Life under Apartheid has created a secure future for Robin Conrad, a ten-year-old white girl living with her parents in 1970s Johannesburg. In the same nation but worlds apart, Beauty Mbali, a Xhosa woman in a rural village in the Bantu homeland of the Transkei, struggles to raise her children alone after her husband’s death. Both lives have been built upon the division of race, and their meeting should never have occurred…until the Soweto Uprising, in which a protest by black students ignites racial conflict, alters the fault lines on which their society is built, and shatters their worlds when Robin’s parents are left dead and Beauty’s daughter goes missing.

After Robin is sent to live with her loving but irresponsible aunt, Beauty is hired to care for Robin while continuing the search for her daughter. In Beauty, Robin finds the security and family that she craves, and the two forge an inextricable bond through their deep personal losses. But Robin knows that if Beauty finds her daughter, Robin could lose her new caretaker forever, so she makes a desperate decision with devastating consequences. Her quest to make amends and find redemption is a journey of self-discovery in which she learns the harsh truths of the society that once promised her protection.

Told through Beauty and Robin’s alternating perspectives, the interwoven narratives create a rich and complex tapestry of the emotions and tensions at the heart of Apartheid-era South Africa. Hum If You Don’t Know the Words is a beautifully rendered look at loss, racism, and the creation of family.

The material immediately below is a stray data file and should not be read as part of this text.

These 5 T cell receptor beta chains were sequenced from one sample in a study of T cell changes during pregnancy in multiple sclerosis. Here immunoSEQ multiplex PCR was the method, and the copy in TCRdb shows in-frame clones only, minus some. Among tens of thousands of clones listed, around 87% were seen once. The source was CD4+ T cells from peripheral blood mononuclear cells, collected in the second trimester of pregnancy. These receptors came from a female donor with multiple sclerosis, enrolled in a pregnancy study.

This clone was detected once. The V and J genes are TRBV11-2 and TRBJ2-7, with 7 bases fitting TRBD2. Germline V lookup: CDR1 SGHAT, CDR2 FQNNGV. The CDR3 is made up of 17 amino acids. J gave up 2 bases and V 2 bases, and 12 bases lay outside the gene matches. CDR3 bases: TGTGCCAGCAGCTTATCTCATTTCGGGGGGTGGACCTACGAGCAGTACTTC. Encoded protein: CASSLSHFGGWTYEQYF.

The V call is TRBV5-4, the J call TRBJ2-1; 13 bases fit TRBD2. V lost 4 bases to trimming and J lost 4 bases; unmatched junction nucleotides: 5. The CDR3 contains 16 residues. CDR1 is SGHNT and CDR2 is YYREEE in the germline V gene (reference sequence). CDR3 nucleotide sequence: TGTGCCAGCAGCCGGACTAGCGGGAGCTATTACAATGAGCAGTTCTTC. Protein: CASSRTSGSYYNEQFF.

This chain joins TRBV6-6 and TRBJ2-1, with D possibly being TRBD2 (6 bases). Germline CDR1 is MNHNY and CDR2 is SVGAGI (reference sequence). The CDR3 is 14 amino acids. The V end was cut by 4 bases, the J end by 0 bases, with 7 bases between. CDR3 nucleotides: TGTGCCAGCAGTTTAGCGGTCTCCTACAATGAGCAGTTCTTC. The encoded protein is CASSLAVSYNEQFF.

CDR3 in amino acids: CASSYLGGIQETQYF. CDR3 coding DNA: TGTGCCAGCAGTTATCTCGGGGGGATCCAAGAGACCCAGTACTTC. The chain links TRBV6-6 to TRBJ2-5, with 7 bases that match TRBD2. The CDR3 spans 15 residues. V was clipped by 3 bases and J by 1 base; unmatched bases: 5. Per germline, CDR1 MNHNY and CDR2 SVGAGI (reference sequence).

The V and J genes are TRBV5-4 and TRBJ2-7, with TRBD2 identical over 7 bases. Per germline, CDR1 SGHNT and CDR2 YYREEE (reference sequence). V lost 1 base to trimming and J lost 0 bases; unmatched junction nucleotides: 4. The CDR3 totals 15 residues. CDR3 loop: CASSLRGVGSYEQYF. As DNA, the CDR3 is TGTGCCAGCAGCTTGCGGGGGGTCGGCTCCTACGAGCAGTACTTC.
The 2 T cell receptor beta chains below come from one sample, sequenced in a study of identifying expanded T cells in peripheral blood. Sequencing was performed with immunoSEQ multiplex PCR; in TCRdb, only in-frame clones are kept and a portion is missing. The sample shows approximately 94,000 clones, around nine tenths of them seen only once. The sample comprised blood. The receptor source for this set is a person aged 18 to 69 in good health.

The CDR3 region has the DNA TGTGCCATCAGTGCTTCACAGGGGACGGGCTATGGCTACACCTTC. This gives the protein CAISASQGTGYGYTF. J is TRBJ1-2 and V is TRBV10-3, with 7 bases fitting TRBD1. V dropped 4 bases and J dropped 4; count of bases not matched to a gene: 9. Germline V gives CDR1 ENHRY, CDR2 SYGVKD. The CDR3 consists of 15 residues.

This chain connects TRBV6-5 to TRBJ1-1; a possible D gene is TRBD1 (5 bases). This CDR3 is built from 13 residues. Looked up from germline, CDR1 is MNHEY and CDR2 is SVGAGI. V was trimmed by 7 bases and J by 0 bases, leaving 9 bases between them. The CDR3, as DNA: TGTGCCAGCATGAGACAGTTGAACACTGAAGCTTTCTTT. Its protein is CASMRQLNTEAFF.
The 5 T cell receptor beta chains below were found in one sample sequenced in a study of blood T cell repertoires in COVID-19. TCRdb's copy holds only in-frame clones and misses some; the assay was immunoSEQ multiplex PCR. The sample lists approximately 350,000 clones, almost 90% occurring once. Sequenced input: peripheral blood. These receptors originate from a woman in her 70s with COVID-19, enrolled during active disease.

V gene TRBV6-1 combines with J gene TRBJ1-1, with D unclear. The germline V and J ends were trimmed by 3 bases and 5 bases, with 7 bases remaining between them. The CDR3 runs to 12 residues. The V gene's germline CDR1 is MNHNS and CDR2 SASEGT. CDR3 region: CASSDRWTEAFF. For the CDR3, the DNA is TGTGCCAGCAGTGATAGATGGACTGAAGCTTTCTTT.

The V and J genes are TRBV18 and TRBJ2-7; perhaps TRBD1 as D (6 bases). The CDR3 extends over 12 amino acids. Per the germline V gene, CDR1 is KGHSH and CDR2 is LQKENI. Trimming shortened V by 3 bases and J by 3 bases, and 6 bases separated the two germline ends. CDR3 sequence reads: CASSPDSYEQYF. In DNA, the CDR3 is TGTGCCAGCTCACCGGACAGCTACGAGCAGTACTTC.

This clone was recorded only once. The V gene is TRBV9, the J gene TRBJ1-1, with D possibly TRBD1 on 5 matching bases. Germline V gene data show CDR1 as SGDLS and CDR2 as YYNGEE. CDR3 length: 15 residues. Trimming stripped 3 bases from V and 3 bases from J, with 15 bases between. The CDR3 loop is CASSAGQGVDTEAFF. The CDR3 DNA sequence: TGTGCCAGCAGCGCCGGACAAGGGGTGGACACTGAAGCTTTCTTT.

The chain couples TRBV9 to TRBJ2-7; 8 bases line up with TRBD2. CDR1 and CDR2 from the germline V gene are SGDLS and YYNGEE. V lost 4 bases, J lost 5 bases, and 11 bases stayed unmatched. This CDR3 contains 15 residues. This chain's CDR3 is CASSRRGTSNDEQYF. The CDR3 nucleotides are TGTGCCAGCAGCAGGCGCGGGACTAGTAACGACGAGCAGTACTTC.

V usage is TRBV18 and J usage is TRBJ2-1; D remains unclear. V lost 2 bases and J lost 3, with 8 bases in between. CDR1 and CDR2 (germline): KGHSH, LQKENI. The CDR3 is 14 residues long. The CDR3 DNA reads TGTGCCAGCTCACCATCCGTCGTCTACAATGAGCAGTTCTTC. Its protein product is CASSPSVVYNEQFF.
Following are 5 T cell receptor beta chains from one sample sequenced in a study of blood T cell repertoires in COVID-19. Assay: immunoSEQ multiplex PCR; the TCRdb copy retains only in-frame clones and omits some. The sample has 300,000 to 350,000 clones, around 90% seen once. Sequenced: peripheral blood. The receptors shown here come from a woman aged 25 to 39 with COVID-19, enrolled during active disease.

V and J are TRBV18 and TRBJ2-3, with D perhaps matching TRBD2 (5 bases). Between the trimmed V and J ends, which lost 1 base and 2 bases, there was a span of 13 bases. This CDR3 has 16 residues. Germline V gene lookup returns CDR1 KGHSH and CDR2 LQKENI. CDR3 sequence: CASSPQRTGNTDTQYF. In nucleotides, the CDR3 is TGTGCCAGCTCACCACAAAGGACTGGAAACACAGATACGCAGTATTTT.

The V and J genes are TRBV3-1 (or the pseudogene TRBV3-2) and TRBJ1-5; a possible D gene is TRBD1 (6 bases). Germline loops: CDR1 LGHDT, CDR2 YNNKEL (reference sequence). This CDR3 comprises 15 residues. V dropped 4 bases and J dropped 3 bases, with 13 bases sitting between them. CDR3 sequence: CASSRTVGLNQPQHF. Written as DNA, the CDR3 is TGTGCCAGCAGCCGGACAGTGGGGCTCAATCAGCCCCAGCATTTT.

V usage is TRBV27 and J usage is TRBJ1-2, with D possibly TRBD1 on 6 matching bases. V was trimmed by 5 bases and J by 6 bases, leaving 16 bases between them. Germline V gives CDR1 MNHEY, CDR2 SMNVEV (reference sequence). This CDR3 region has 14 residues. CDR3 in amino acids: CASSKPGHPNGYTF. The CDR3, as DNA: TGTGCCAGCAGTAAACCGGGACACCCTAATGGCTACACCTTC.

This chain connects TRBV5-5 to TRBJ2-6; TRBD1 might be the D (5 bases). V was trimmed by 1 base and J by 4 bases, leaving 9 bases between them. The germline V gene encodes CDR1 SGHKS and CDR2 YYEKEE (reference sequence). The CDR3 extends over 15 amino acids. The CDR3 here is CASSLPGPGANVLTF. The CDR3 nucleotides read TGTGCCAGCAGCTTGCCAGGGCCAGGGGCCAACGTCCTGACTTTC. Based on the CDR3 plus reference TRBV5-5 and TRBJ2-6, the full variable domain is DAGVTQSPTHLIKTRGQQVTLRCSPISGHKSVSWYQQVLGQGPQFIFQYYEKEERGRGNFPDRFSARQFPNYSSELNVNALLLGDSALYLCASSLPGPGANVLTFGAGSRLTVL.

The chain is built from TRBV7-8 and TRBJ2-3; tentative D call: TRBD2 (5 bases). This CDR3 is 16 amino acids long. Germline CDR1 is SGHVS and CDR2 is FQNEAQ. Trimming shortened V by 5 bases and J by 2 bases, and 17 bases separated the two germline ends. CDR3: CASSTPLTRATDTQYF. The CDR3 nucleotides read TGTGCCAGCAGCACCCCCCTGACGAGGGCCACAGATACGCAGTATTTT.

From Bended Knee to a New Republic: How the Fight for Water is Changing Ireland by Brendan Ogle

from bended knee to a new republic

I was firmly on the fence during the anti-water charges campaign of 2014-2016 in Ireland. I can remember thinking that water shouldn’t be privatised and “fair play” to the protesters for getting out and exercising their democratic rights, but further than that, I couldn’t really understand what all the fuss was about. A year ago, I would have told you that this was because I came from a family that was financially comfortable and politically status-quo. While both of these reasons are probably fairly accurate, I’m more aware now politically in ways I never been had before and this book is a decent contributor to that process.

I’m beginning to suspect that the mainstream Irish media and political establishment aren’t being fully honest with the electorate. If they are being honest, I’m also beginning to suspect that they’re only in the position they’re currently in because it’s impossible for them to conceive of anything otherwise. It’s a complete and total cognitive dissonance, in which the alternative reality wherein Fianna Fáil/Fine Gael aren’t in power, inequality isn’t a fact of life and the Sunday Independent isn’t gospel is a dangerous world where the sinister fringe has taken over.

Brendan Ogle’s book is a personal journey as much as it is an account of the lifespan of the Right2Water movement. He comes across as very humane, very fair and principled. He never goes below the belt in his criticisms of his political opponents and makes some compelling arguments backed up by facts and figures to get his point across.